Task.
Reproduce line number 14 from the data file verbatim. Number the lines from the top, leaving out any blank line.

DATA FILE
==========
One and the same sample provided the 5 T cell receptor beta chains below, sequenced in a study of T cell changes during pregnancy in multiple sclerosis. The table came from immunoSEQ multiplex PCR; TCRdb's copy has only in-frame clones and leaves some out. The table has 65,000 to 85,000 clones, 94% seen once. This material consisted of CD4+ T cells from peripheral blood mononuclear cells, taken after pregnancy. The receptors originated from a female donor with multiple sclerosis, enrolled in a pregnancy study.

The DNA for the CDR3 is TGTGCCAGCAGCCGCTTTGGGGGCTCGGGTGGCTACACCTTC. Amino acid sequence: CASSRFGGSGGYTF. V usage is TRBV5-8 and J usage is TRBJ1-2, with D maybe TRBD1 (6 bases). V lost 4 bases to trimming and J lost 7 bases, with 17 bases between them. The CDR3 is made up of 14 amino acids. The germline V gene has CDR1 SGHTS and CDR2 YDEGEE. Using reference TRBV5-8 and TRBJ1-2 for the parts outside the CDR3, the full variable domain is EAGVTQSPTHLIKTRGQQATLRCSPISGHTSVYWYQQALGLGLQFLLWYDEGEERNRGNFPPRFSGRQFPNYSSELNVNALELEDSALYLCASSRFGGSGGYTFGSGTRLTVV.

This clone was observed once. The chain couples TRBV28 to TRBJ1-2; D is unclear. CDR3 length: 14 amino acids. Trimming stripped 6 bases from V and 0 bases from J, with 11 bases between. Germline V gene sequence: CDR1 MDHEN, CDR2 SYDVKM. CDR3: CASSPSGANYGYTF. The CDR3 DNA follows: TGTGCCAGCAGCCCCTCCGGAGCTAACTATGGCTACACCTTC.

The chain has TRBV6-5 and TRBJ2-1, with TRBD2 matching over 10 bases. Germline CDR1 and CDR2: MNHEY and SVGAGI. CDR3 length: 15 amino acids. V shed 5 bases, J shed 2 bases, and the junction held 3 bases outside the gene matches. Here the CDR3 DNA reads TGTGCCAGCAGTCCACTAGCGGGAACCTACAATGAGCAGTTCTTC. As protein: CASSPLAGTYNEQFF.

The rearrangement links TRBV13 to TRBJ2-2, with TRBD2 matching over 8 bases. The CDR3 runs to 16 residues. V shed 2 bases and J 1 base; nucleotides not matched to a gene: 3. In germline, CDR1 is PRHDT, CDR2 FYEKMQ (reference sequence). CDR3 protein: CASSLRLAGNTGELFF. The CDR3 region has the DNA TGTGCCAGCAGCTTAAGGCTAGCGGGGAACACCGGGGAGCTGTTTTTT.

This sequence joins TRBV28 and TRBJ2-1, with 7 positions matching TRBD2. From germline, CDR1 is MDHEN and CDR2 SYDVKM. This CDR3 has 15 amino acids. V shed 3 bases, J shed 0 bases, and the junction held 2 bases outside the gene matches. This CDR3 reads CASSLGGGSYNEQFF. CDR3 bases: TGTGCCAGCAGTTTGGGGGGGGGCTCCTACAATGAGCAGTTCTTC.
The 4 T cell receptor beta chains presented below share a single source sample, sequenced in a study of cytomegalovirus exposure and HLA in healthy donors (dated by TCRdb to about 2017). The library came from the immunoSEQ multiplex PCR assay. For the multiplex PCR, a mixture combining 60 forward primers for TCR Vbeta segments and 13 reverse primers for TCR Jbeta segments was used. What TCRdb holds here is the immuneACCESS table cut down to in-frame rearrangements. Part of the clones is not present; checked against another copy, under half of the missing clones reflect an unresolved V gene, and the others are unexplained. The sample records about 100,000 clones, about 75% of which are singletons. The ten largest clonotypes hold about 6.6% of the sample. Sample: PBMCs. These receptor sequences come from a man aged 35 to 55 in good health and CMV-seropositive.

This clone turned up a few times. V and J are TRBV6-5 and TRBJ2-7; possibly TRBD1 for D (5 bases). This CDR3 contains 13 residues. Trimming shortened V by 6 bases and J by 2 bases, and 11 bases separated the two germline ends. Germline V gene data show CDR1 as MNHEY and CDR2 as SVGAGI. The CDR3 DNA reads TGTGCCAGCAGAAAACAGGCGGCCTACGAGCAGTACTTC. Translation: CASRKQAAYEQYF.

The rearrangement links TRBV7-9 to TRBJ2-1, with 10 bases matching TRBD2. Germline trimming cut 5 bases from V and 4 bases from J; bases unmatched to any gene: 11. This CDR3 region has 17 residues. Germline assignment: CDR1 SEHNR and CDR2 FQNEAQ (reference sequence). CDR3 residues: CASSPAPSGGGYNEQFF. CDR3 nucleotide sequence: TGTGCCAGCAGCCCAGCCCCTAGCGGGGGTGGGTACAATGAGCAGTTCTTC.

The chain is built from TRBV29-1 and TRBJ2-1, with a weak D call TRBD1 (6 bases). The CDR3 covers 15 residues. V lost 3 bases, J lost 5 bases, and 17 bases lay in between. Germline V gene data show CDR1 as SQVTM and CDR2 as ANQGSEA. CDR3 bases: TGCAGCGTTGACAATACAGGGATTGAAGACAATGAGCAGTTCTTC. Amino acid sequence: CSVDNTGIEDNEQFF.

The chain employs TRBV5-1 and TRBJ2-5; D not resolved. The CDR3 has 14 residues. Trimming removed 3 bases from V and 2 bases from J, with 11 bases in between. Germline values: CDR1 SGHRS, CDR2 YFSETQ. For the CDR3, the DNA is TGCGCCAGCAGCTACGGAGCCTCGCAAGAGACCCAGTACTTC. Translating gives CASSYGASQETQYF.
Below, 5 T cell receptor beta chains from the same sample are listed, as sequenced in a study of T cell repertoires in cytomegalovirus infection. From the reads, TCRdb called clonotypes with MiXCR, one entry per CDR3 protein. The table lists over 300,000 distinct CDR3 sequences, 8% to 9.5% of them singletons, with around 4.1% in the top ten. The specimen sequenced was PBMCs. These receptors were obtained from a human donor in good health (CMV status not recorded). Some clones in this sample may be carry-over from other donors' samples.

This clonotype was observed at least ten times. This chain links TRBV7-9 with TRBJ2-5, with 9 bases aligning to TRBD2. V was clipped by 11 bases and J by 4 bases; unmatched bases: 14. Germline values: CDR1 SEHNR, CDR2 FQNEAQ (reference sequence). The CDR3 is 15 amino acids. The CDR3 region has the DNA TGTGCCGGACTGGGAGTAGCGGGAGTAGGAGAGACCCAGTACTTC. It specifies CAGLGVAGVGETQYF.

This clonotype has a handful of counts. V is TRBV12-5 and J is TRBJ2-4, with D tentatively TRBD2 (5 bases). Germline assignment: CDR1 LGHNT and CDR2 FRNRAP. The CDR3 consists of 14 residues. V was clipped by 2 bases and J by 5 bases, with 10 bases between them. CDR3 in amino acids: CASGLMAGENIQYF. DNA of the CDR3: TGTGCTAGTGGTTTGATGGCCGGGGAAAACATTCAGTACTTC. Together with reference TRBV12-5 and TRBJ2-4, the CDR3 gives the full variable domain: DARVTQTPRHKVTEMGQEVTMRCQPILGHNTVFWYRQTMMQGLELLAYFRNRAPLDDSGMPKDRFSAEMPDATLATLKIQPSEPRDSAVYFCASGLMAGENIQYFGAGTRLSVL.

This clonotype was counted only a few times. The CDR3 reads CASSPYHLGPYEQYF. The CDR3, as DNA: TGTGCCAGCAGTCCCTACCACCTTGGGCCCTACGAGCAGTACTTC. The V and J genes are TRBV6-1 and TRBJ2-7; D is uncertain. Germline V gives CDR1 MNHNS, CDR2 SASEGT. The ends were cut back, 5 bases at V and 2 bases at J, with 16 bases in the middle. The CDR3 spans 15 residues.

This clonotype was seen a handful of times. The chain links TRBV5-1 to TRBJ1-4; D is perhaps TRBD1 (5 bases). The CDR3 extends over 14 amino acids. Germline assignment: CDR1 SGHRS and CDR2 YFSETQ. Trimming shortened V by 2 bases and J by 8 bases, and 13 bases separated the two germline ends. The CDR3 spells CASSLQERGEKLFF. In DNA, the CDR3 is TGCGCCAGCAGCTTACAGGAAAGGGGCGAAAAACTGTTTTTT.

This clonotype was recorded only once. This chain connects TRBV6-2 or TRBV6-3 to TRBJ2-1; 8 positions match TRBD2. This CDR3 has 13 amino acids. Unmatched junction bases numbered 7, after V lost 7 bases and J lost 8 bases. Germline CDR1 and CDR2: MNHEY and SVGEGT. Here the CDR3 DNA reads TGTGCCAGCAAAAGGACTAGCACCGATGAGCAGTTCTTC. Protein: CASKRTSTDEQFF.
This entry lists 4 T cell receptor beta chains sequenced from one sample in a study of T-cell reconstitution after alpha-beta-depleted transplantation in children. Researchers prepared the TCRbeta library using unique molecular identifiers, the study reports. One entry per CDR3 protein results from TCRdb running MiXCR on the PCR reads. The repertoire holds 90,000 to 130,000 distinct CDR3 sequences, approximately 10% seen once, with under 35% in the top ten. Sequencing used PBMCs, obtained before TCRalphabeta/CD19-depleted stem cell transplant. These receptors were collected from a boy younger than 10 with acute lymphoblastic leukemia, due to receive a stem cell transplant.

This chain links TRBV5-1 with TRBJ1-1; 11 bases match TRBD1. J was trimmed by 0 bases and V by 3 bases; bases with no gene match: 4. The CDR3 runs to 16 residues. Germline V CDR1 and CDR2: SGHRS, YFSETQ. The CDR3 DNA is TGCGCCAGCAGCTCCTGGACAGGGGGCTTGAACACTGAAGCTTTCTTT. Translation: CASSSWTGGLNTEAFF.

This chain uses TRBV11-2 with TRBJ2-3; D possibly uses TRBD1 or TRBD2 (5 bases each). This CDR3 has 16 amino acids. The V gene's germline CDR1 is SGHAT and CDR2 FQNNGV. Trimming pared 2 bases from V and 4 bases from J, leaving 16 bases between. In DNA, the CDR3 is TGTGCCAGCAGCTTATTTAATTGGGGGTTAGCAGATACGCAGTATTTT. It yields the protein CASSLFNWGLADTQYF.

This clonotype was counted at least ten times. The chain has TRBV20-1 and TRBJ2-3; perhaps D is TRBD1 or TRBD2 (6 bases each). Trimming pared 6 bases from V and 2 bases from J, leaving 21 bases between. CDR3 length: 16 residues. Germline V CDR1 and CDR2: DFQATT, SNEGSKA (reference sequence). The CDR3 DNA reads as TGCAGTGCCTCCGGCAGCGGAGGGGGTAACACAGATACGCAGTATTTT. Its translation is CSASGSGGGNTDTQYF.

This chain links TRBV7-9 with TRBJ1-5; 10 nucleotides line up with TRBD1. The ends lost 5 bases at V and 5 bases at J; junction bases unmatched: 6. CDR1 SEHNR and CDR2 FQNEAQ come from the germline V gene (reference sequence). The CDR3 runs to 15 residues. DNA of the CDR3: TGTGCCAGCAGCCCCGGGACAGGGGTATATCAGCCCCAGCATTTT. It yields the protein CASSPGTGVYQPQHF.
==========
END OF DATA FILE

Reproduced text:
This clonotype has a handful of counts. V is TRBV12-5 and J is TRBJ2-4, with D tentatively TRBD2 (5 bases). Germline assignment: CDR1 LGHNT and CDR2 FRNRAP. The CDR3 consists of 14 residues. V was clipped by 2 bases and J by 5 bases, with 10 bases between them. CDR3 in amino acids: CASGLMAGENIQYF. DNA of the CDR3: TGTGCTAGTGGTTTGATGGCCGGGGAAAACATTCAGTACTTC. Together with reference TRBV12-5 and TRBJ2-4, the CDR3 gives the full variable domain: DARVTQTPRHKVTEMGQEVTMRCQPILGHNTVFWYRQTMMQGLELLAYFRNRAPLDDSGMPKDRFSAEMPDATLATLKIQPSEPRDSAVYFCASGLMAGENIQYFGAGTRLSVL.